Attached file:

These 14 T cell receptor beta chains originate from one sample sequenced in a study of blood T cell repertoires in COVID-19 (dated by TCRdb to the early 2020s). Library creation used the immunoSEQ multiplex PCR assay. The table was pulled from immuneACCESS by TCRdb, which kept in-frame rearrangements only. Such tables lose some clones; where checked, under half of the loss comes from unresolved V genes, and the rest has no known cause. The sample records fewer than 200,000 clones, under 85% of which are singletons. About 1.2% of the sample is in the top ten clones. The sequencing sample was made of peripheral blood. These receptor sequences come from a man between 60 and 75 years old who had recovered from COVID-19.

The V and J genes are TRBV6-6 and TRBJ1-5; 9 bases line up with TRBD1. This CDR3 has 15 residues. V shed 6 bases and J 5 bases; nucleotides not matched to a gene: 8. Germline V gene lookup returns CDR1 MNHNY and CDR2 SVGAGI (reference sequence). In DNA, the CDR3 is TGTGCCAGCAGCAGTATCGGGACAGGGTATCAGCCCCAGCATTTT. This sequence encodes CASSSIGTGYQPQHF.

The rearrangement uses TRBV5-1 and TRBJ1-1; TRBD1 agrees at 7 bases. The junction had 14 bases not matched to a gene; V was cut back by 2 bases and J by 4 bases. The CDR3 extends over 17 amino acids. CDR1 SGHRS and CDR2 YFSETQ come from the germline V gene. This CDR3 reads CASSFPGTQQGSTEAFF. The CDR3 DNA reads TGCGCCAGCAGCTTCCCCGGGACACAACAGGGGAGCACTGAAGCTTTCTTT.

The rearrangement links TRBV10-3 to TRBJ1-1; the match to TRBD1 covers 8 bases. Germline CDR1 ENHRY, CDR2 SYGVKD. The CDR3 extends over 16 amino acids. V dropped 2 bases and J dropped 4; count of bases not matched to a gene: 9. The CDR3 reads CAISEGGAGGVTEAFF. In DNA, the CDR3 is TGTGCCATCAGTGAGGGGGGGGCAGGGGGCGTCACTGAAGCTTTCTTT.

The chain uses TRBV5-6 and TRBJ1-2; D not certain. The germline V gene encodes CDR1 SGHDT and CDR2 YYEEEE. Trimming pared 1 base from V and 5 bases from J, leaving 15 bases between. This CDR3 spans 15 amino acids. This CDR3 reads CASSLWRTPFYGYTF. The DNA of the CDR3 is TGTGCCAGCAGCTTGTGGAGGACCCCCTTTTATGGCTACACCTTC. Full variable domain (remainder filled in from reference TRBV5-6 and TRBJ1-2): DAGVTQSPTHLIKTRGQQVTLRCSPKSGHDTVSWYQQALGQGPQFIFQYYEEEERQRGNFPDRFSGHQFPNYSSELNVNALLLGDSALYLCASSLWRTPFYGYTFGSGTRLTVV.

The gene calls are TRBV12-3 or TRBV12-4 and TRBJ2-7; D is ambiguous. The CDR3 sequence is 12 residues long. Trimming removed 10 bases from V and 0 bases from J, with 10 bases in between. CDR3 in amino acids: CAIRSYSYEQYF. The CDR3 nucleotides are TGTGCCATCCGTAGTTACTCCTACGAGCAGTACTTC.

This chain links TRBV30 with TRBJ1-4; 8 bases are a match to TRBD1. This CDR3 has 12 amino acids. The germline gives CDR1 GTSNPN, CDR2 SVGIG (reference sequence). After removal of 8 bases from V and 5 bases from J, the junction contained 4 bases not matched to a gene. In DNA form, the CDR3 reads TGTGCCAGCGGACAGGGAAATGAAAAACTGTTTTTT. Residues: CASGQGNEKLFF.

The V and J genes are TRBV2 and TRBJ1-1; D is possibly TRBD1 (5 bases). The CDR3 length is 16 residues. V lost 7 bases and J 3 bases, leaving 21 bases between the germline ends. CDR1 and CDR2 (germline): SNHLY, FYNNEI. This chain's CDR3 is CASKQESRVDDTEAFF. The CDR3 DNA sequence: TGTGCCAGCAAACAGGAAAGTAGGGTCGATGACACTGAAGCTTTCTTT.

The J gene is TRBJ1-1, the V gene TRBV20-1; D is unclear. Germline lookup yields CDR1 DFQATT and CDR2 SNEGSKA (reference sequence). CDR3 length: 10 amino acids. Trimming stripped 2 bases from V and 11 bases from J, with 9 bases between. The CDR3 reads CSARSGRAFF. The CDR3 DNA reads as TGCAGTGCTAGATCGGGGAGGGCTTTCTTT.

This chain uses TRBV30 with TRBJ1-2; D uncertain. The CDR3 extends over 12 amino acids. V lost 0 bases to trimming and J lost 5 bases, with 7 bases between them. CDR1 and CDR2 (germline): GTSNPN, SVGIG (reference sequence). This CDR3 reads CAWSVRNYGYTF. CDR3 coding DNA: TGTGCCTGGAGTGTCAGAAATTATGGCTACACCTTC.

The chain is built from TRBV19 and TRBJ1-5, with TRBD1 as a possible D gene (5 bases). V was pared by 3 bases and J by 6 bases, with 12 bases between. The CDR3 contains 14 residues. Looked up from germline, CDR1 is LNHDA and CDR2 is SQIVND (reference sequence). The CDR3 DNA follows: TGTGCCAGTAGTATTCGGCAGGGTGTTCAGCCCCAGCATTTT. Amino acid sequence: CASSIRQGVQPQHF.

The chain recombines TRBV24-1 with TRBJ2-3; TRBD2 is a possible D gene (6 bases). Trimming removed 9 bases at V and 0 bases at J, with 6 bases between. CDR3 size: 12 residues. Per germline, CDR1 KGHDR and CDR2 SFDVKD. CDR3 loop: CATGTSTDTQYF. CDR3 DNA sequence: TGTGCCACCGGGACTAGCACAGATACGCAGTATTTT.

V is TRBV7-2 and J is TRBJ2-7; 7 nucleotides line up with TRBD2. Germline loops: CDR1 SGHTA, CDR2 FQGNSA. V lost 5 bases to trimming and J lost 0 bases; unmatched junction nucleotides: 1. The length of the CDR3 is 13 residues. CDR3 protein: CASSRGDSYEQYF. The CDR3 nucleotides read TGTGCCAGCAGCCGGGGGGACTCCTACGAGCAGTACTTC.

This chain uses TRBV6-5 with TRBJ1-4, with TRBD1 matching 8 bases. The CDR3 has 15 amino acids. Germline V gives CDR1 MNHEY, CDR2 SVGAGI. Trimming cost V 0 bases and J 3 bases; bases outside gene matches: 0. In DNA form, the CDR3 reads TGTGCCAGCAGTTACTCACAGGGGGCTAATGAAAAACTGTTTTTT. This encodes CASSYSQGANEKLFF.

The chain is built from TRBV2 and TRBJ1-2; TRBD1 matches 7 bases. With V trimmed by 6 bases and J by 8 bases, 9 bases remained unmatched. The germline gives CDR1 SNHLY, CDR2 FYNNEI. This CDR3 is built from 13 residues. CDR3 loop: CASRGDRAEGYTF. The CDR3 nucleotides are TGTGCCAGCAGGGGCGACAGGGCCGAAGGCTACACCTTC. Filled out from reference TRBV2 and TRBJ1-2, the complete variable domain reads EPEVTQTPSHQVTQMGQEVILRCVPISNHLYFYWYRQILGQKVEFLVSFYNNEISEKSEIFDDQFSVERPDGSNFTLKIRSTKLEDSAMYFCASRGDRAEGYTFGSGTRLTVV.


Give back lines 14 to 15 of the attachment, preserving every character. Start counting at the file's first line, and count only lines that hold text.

This chain uses TRBV6-5 with TRBJ1-4, with TRBD1 matching 8 bases. The CDR3 has 15 amino acids. Germline V gives CDR1 MNHEY, CDR2 SVGAGI. Trimming cost V 0 bases and J 3 bases; bases outside gene matches: 0. In DNA form, the CDR3 reads TGTGCCAGCAGTTACTCACAGGGGGCTAATGAAAAACTGTTTTTT. This encodes CASSYSQGANEKLFF.

The chain is built from TRBV2 and TRBJ1-2; TRBD1 matches 7 bases. With V trimmed by 6 bases and J by 8 bases, 9 bases remained unmatched. The germline gives CDR1 SNHLY, CDR2 FYNNEI. This CDR3 is built from 13 residues. CDR3 loop: CASRGDRAEGYTF. The CDR3 nucleotides are TGTGCCAGCAGGGGCGACAGGGCCGAAGGCTACACCTTC. Filled out from reference TRBV2 and TRBJ1-2, the complete variable domain reads EPEVTQTPSHQVTQMGQEVILRCVPISNHLYFYWYRQILGQKVEFLVSFYNNEISEKSEIFDDQFSVERPDGSNFTLKIRSTKLEDSAMYFCASRGDRAEGYTFGSGTRLTVV.